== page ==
updated 06:29 pm EDT, Mon October 22, 2012
Agency will shift $2.1 million in annual purchasing to Apple
In yet another blow to beleaguered Canadian tech giant Research In Motion, the US government's Immigration and Customs Enforcement (ICE) agency has filed to stop using BlackBerrys for its agency smartphones, and will instead switch to Apple's iPhones. The deal, worth $2.1 million annually, will provide iPhones for most of the agency's more than 17,600 employees, according to a solicitation document obtained by Reuters. ICE studied both Android and iOS as options before deciding that iPhones best met its needs.
Especially cutting to the struggling BlackBerry maker was a line from the memo that said that the platform "could no longer meet the mobile technology needs of the agency," where RIM has specifically positioned the BlackBerry line for corporate, enterprise and government use. The company expects to bring out a revamped platform (BB10) and new phones to take advantage of it early next year, but for many the move -- even if the platform should prove a legitimate rival -- is seen as too little too late.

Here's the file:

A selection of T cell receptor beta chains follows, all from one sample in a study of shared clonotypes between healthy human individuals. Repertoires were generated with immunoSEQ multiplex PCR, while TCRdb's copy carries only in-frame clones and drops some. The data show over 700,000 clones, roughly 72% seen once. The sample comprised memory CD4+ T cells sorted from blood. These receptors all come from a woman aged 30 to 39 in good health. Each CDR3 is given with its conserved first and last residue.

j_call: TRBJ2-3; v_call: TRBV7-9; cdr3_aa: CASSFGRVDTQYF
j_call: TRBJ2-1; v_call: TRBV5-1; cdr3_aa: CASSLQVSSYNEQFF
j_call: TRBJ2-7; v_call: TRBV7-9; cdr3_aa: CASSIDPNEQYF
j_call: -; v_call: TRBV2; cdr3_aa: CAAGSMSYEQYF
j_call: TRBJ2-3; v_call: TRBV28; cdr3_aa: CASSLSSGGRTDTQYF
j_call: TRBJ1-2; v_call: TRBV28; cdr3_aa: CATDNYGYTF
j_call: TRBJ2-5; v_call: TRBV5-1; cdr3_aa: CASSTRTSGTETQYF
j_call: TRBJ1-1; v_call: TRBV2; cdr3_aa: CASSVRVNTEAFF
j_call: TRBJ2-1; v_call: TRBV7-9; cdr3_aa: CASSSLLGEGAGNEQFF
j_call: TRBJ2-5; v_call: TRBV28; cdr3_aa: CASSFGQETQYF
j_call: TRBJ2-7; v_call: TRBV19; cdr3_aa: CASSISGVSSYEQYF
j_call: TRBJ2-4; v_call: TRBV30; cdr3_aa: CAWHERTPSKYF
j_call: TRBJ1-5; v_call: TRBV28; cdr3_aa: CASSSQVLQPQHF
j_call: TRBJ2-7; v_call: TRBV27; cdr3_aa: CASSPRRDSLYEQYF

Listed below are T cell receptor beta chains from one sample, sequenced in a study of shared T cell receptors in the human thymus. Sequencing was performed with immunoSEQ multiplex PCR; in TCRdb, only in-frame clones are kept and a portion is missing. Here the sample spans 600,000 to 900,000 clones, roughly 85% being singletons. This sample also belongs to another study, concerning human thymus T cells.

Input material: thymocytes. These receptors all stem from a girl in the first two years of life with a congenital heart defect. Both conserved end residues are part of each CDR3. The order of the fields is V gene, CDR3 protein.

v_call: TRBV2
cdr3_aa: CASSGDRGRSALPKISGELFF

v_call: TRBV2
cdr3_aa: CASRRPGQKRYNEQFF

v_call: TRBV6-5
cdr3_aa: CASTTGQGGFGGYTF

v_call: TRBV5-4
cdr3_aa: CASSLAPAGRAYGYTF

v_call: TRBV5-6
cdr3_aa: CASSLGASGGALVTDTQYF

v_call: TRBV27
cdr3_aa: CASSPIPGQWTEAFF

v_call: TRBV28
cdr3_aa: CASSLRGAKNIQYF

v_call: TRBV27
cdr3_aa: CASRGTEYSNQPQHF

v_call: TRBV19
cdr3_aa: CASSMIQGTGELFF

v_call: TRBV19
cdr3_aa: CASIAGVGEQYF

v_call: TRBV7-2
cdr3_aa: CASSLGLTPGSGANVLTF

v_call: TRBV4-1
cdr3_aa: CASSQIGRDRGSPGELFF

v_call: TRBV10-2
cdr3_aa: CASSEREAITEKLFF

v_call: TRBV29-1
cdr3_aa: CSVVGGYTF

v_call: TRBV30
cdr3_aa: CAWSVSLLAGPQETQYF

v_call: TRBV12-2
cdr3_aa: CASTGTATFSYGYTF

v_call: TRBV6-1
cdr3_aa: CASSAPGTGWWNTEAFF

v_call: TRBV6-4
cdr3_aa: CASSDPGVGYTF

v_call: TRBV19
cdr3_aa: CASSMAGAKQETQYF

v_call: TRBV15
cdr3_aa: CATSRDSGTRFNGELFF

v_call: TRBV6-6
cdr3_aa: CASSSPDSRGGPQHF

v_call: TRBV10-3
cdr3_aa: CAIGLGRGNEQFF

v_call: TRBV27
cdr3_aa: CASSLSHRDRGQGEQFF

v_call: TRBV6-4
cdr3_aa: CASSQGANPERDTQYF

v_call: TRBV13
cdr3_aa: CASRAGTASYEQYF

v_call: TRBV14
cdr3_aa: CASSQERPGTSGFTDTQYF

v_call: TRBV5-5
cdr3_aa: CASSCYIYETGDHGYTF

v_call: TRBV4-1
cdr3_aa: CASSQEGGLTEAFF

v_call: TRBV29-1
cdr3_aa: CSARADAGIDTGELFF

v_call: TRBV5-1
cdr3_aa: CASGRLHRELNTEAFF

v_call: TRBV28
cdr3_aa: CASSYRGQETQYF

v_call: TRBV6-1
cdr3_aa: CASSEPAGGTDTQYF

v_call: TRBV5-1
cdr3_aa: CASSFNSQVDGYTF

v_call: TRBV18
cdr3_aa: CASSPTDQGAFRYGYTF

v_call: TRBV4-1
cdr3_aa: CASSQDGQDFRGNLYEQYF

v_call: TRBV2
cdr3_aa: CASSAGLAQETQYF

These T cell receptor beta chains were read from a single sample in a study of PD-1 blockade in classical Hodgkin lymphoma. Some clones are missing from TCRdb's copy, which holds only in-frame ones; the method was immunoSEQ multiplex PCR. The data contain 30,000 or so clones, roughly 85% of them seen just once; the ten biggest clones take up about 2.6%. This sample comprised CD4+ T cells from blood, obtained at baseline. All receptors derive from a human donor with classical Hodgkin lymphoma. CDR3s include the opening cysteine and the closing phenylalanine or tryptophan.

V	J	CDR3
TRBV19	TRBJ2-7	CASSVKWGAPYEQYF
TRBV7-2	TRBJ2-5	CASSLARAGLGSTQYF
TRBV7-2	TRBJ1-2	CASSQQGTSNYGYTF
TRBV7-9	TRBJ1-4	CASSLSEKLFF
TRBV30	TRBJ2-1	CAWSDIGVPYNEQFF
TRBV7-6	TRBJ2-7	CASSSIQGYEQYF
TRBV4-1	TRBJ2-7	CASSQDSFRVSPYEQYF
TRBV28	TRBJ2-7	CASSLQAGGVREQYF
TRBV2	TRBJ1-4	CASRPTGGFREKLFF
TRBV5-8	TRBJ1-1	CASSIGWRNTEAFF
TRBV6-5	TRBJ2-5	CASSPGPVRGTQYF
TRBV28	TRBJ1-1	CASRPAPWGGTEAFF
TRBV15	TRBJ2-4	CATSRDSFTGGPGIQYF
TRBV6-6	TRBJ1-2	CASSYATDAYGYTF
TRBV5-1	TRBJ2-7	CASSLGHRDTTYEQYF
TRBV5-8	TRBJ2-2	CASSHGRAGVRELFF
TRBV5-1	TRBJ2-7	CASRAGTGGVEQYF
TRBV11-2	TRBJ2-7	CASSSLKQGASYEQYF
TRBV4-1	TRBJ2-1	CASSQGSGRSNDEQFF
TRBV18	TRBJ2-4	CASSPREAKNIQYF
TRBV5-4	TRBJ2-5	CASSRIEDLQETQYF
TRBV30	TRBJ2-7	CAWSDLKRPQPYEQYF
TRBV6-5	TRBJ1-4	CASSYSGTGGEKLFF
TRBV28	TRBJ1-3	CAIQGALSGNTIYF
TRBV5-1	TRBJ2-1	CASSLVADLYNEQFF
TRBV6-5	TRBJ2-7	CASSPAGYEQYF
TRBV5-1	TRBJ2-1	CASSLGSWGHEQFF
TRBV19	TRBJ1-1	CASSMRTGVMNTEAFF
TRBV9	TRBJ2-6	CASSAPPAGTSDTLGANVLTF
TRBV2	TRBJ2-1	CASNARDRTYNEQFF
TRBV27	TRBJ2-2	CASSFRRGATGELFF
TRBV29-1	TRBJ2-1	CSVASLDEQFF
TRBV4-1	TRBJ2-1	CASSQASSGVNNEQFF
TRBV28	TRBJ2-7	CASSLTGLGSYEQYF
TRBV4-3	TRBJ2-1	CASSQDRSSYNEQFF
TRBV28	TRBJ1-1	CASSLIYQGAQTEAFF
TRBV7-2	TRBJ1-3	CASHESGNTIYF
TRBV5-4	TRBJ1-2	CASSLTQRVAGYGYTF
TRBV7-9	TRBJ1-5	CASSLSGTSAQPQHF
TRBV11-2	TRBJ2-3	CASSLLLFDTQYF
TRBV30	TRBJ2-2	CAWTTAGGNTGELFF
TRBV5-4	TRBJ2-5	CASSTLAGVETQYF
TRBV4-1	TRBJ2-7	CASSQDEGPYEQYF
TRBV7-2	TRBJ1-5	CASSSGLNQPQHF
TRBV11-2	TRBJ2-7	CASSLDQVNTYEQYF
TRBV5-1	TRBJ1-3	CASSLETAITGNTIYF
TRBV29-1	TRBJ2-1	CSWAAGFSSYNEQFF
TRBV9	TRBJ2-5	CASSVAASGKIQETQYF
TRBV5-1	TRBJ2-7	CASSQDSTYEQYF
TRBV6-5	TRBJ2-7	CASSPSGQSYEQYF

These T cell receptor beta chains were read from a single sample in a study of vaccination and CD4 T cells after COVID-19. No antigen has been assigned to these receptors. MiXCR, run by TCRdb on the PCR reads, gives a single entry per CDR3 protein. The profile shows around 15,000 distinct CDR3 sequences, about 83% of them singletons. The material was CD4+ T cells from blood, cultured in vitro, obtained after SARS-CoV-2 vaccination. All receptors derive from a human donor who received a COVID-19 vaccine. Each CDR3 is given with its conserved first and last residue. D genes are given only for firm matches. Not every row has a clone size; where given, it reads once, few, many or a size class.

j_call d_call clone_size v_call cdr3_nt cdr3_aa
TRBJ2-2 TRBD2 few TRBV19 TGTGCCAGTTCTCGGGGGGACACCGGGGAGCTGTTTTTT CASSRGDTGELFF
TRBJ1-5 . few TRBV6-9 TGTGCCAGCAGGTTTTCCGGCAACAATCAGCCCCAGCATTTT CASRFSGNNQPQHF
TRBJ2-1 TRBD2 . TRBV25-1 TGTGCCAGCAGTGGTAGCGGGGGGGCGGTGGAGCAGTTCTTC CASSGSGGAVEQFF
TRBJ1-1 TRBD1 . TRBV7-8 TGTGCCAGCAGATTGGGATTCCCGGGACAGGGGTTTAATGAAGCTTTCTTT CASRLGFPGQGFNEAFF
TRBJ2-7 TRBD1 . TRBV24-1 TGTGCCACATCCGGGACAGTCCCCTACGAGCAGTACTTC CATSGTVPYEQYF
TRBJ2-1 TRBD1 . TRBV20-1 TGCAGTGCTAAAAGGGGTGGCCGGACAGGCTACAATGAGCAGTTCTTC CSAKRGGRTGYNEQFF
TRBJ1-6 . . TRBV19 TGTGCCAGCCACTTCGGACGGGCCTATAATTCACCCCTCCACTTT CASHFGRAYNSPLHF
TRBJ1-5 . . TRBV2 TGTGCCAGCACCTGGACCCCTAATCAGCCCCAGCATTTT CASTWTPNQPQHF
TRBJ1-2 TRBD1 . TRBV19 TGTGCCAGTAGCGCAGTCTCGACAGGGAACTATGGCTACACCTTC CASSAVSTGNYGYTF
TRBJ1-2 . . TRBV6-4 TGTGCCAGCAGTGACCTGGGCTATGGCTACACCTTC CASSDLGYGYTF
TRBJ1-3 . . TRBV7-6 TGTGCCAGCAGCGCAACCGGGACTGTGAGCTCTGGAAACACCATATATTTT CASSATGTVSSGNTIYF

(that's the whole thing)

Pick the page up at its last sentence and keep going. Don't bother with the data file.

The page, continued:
Reuters quoted analysts as saying that while the BlackBerry still had excellent security and strong email features, a variety of workplace shifts -- including iMessage and other forms of instant messaging, the rise of enterprise features in iOS and the wider flexibility of Apple's and Google's smartphone platforms -- had allowed Apple in particular to leverage the popularity of its mobile products to offer them as being good for business and government use as well. RIM estimates that (even after the ICE move) it still has around a million US government users on its platform, though a number of agencies have already announced that they are moving or have moved to iPhones already.
The news comes just after an announcement that major government contractor Booz Allen Hamilton has likewise opted to move away from BlackBerry in favor of iPhones or Android phones for its own 25,000 employees. The Government Business Council has said that federal use of BlackBerrys by managers has dropped to nearly half of it's 2011 levels, when it was still the dominant platform with more than 75 share.
Analysts believe the trend will continue, given that Microsoft is now actively producing its own tablets again -- and may choose to create its own smartphones if the platform can get a foothold. RIM's BB10, no matter how good it is, will be facing rivals that are much more ready for the needs of enterprise when the new platform arrives around March of next year.